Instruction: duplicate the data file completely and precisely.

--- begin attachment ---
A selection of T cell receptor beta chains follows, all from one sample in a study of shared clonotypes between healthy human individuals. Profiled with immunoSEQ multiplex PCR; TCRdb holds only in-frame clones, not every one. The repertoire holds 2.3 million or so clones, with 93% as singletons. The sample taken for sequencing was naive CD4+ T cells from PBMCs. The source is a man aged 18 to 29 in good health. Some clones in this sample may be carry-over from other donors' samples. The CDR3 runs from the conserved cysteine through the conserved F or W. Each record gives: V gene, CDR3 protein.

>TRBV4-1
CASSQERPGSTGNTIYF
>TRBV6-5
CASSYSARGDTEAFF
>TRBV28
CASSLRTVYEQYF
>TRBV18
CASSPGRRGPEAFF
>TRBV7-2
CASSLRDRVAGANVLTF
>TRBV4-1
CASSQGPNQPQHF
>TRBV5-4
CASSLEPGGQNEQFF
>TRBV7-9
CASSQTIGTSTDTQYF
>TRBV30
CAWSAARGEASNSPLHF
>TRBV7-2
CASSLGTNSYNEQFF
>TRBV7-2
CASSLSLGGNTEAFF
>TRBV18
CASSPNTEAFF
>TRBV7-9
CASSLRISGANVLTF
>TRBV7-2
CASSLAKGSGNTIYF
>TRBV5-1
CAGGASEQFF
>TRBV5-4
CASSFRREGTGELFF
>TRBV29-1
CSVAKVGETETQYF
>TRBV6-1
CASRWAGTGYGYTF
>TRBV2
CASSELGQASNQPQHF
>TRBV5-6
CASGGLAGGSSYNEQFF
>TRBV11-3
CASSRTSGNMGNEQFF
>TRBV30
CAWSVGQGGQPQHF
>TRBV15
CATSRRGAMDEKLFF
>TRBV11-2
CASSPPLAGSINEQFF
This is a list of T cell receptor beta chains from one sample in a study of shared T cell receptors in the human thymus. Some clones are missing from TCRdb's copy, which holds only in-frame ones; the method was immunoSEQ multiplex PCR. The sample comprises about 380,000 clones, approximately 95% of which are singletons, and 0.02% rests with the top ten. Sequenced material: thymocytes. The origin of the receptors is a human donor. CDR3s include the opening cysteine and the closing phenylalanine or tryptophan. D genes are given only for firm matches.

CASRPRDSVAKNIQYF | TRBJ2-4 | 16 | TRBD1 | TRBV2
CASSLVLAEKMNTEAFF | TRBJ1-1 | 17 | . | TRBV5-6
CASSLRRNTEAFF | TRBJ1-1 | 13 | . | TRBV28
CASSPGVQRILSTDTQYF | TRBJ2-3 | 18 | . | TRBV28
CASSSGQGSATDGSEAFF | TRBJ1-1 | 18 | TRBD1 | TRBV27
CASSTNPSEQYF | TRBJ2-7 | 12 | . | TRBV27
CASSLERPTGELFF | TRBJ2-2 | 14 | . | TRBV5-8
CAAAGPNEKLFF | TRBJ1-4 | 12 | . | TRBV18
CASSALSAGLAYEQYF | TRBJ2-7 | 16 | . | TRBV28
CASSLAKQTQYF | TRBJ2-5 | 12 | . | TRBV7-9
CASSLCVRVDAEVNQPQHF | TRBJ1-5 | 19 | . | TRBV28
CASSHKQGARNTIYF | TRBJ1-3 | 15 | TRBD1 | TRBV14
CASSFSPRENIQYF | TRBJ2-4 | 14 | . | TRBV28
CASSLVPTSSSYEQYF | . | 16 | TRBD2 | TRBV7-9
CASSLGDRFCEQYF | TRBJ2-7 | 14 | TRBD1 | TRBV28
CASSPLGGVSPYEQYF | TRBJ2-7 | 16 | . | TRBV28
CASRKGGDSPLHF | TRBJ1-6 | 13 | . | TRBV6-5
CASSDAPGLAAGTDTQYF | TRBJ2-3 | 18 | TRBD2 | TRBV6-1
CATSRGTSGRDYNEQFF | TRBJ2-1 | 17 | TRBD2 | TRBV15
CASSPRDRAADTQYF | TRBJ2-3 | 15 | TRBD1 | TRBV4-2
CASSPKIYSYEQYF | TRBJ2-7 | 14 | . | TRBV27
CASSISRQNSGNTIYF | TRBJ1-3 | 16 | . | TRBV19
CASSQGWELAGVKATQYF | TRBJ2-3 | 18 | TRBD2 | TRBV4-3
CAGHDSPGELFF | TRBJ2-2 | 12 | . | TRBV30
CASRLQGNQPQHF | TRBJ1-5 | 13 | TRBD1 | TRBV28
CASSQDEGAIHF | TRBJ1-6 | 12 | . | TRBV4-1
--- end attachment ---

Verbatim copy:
A selection of T cell receptor beta chains follows, all from one sample in a study of shared clonotypes between healthy human individuals. Profiled with immunoSEQ multiplex PCR; TCRdb holds only in-frame clones, not every one. The repertoire holds 2.3 million or so clones, with 93% as singletons. The sample taken for sequencing was naive CD4+ T cells from PBMCs. The source is a man aged 18 to 29 in good health. Some clones in this sample may be carry-over from other donors' samples. The CDR3 runs from the conserved cysteine through the conserved F or W. Each record gives: V gene, CDR3 protein.

>TRBV4-1
CASSQERPGSTGNTIYF
>TRBV6-5
CASSYSARGDTEAFF
>TRBV28
CASSLRTVYEQYF
>TRBV18
CASSPGRRGPEAFF
>TRBV7-2
CASSLRDRVAGANVLTF
>TRBV4-1
CASSQGPNQPQHF
>TRBV5-4
CASSLEPGGQNEQFF
>TRBV7-9
CASSQTIGTSTDTQYF
>TRBV30
CAWSAARGEASNSPLHF
>TRBV7-2
CASSLGTNSYNEQFF
>TRBV7-2
CASSLSLGGNTEAFF
>TRBV18
CASSPNTEAFF
>TRBV7-9
CASSLRISGANVLTF
>TRBV7-2
CASSLAKGSGNTIYF
>TRBV5-1
CAGGASEQFF
>TRBV5-4
CASSFRREGTGELFF
>TRBV29-1
CSVAKVGETETQYF
>TRBV6-1
CASRWAGTGYGYTF
>TRBV2
CASSELGQASNQPQHF
>TRBV5-6
CASGGLAGGSSYNEQFF
>TRBV11-3
CASSRTSGNMGNEQFF
>TRBV30
CAWSVGQGGQPQHF
>TRBV15
CATSRRGAMDEKLFF
>TRBV11-2
CASSPPLAGSINEQFF
This is a list of T cell receptor beta chains from one sample in a study of shared T cell receptors in the human thymus. Some clones are missing from TCRdb's copy, which holds only in-frame ones; the method was immunoSEQ multiplex PCR. The sample comprises about 380,000 clones, approximately 95% of which are singletons, and 0.02% rests with the top ten. Sequenced material: thymocytes. The origin of the receptors is a human donor. CDR3s include the opening cysteine and the closing phenylalanine or tryptophan. D genes are given only for firm matches.

CASRPRDSVAKNIQYF | TRBJ2-4 | 16 | TRBD1 | TRBV2
CASSLVLAEKMNTEAFF | TRBJ1-1 | 17 | . | TRBV5-6
CASSLRRNTEAFF | TRBJ1-1 | 13 | . | TRBV28
CASSPGVQRILSTDTQYF | TRBJ2-3 | 18 | . | TRBV28
CASSSGQGSATDGSEAFF | TRBJ1-1 | 18 | TRBD1 | TRBV27
CASSTNPSEQYF | TRBJ2-7 | 12 | . | TRBV27
CASSLERPTGELFF | TRBJ2-2 | 14 | . | TRBV5-8
CAAAGPNEKLFF | TRBJ1-4 | 12 | . | TRBV18
CASSALSAGLAYEQYF | TRBJ2-7 | 16 | . | TRBV28
CASSLAKQTQYF | TRBJ2-5 | 12 | . | TRBV7-9
CASSLCVRVDAEVNQPQHF | TRBJ1-5 | 19 | . | TRBV28
CASSHKQGARNTIYF | TRBJ1-3 | 15 | TRBD1 | TRBV14
CASSFSPRENIQYF | TRBJ2-4 | 14 | . | TRBV28
CASSLVPTSSSYEQYF | . | 16 | TRBD2 | TRBV7-9
CASSLGDRFCEQYF | TRBJ2-7 | 14 | TRBD1 | TRBV28
CASSPLGGVSPYEQYF | TRBJ2-7 | 16 | . | TRBV28
CASRKGGDSPLHF | TRBJ1-6 | 13 | . | TRBV6-5
CASSDAPGLAAGTDTQYF | TRBJ2-3 | 18 | TRBD2 | TRBV6-1
CATSRGTSGRDYNEQFF | TRBJ2-1 | 17 | TRBD2 | TRBV15
CASSPRDRAADTQYF | TRBJ2-3 | 15 | TRBD1 | TRBV4-2
CASSPKIYSYEQYF | TRBJ2-7 | 14 | . | TRBV27
CASSISRQNSGNTIYF | TRBJ1-3 | 16 | . | TRBV19
CASSQGWELAGVKATQYF | TRBJ2-3 | 18 | TRBD2 | TRBV4-3
CAGHDSPGELFF | TRBJ2-2 | 12 | . | TRBV30
CASRLQGNQPQHF | TRBJ1-5 | 13 | TRBD1 | TRBV28
CASSQDEGAIHF | TRBJ1-6 | 12 | . | TRBV4-1